Daily Archives: February 13, 2012
by ROBERT HADDICK
Washington Post columnist David Ignatius created a tempest last week when he reported U.S. Defense Secretary Leon Panetta’s prediction that Israel will attack Iran and its nuclear complex “in April, May or June.” Ignatius’s column was as startling as it was exasperating. When the sitting U.S. defense secretary — presumably privy to facts not generally available to the public — makes such a prediction, observers have good reasons to pay attention. On the other hand, the international community has been openly dealing with the Iranian nuclear issue for nearly a decade, with similar crescendos of anticipation having occurred before, all to no effect. Why would this time be different?
Further, an Israeli air campaign against Iran would seem like an amazingly reckless act. And an unnecessary one, too, since international sanctions against Iran’s banks and oil market are just now tightening dramatically.
Yet from Israel’s point of view, time really has run out. The sanctions have come too late. And when Israeli policymakers consider their advantages and all of the alternatives available, an air campaign, while both regrettable and risky, is not reckless.
1. Time pressure
In his column, Ignatius mentioned this spring as the likely deadline for an Israeli strike. Why so soon? After all, the Iranian program is still under the supervision of IAEA inspectors and Iran has not made any moves to “break out” toward the production of bomb-grade highly enriched uranium.
But as a new report from the Bipartisan Policy Center discusses, Iran’s uranium enrichment effort continues to advance, even after the Stuxnet computer attack and the assassination of several of its nuclear scientists. According to the report, Iran seems to be successfully installing advanced, high-efficiency uranium-enrichment centrifuges, which foreshadows a significant increase in enrichment capacity and output in the near future. More ominously from Israel’s perspective, Iran is now installing centrifuge cascades into the Fordow mountain site near Qom, a bunker that is too deep for Israeli bombs to penetrate.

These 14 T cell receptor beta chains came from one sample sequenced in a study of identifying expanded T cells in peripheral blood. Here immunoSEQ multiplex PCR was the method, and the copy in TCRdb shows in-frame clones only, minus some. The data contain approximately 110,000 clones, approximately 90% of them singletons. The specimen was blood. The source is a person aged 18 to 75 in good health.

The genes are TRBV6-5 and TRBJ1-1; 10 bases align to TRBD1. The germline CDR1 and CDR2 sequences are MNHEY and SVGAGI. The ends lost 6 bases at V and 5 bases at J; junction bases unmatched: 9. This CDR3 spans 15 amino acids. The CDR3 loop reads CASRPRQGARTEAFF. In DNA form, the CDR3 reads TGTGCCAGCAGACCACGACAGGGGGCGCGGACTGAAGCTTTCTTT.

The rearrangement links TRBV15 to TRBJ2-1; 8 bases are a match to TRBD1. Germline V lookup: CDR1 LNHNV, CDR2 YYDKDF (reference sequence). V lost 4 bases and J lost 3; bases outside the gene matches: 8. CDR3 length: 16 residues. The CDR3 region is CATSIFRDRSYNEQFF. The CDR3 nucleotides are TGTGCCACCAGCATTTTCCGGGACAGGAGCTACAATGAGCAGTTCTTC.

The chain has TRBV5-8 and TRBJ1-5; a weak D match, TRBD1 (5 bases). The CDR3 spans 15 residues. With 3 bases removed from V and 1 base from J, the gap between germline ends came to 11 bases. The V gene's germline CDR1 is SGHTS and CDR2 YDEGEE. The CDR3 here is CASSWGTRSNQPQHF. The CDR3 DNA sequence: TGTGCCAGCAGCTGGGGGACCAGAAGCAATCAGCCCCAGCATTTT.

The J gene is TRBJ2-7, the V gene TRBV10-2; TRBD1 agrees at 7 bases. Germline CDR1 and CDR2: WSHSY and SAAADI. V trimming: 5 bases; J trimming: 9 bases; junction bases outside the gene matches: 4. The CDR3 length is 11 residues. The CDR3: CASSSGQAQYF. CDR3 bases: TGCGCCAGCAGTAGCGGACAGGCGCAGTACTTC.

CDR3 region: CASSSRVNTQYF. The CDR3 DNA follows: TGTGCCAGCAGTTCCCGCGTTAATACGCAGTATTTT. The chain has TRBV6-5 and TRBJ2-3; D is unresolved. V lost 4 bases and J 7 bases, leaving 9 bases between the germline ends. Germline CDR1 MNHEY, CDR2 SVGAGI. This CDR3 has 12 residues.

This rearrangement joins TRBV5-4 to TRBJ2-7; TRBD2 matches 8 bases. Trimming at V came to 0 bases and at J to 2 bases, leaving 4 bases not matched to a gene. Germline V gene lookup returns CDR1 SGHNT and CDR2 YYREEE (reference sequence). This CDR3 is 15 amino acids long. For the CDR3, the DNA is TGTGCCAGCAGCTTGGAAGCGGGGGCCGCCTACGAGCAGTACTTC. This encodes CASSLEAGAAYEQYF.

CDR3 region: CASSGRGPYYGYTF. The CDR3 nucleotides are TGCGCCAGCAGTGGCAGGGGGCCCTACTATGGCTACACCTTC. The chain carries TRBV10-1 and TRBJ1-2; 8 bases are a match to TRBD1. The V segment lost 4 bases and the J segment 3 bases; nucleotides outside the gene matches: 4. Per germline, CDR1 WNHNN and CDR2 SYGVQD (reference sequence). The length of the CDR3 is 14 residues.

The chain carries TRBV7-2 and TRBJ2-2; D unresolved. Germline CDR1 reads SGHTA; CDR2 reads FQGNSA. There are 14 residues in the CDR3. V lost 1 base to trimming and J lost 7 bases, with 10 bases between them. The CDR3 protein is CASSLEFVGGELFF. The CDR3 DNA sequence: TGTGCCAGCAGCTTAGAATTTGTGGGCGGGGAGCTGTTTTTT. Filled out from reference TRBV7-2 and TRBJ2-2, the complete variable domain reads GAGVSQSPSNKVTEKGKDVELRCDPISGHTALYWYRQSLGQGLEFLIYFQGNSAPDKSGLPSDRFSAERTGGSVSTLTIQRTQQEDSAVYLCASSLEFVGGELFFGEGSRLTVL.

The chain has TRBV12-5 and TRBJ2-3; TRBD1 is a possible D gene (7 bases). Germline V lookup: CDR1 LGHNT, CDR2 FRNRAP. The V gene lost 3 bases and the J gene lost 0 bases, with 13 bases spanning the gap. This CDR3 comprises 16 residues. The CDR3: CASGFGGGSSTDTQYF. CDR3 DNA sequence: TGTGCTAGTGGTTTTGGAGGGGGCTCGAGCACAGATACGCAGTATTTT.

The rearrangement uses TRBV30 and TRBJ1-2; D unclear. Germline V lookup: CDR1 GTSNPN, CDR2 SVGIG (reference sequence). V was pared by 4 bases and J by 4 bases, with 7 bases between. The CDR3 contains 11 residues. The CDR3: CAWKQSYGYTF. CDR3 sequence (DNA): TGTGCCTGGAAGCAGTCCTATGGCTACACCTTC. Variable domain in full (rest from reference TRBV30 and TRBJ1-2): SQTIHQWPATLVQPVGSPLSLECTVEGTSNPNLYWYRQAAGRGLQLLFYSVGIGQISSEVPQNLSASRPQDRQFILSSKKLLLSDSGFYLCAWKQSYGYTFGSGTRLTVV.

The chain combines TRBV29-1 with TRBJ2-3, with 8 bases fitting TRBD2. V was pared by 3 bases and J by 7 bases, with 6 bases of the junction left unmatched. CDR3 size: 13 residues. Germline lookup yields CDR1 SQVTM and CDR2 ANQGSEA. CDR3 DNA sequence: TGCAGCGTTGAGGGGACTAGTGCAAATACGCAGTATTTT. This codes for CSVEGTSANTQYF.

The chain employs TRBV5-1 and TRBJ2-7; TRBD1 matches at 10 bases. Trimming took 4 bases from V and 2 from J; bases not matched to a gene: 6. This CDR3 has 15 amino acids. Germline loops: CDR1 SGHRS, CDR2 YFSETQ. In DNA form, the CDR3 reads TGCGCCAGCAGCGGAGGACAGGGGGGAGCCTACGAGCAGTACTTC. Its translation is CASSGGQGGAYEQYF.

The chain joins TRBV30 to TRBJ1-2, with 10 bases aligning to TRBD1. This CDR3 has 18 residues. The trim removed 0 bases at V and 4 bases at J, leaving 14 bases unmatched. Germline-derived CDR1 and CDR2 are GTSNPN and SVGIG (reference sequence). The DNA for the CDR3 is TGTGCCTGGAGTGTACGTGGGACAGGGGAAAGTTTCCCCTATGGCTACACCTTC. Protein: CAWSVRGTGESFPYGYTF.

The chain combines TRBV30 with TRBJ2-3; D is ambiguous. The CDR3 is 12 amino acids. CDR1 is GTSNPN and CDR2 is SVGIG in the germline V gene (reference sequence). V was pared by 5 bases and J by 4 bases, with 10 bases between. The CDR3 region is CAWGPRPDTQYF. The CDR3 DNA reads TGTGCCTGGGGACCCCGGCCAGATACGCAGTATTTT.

On-site IAEA inspectors are currently monitoring Iran’s nuclear fuel production and would report any diversions to military use. As Tehran undoubtedly assumes, such a “breakout” (tossing out the inspectors and quickly enriching to the bomb-grade level) would be a casus belli, with air strikes from Israel likely to soon follow. Israeli leaders may have concluded that Iran could break out with impunity after the Fordow site is operational and the enrichment effort has produced enough low-enriched uranium feedstock for several bombs. According to the Bipartisan Center report, Iran will be in this position later this year. According to the New York Times, U.S. and Israeli officials differ over their calculations of when Iran will have crossed into a “zone of immunity.” Given their more precarious position, it is understandable that Israeli policymakers are adopting a more conservative assessment.
2. Alternatives to military action now fall short
Israeli leaders undoubtedly understand that starting a war is risky. There should be convincing reasons for discarding the non-military alternatives.
The international sanctions effort against Iran’s banking system and oil industry are inflicting damage on the country’s economy and seem to be delivering political punishment to the regime. But they have not slowed the nuclear program, nor are they likely to have any effect on the timeline described above. And as long as Russia, China, India, and others continue to support Iran economically and politically, the sanctions regime is unlikely to be harsh enough to change Israel’s calculation of the risks, at least within a meaningful time frame.
Why can’t Israel’s secret but widely assumed nuclear arsenal deter an Iranian nuclear strike? Israel’s territory and population are so small that even one nuclear blast would be devastating. Israel would very much like to possess a survivable and stabilizing second-strike retaliatory capability. During the Cold War, the United States and the Soviet Union achieved this mainly with their ballistic missile submarine fleets, which were always on patrol and held each others’ cities at risk. Israel does not have large numbers of submarines or any nuclear-powered subs capable of long submerged patrols. Nor can it be confident that its policymakers or command-and-control systems would survive an Iranian nuclear first strike.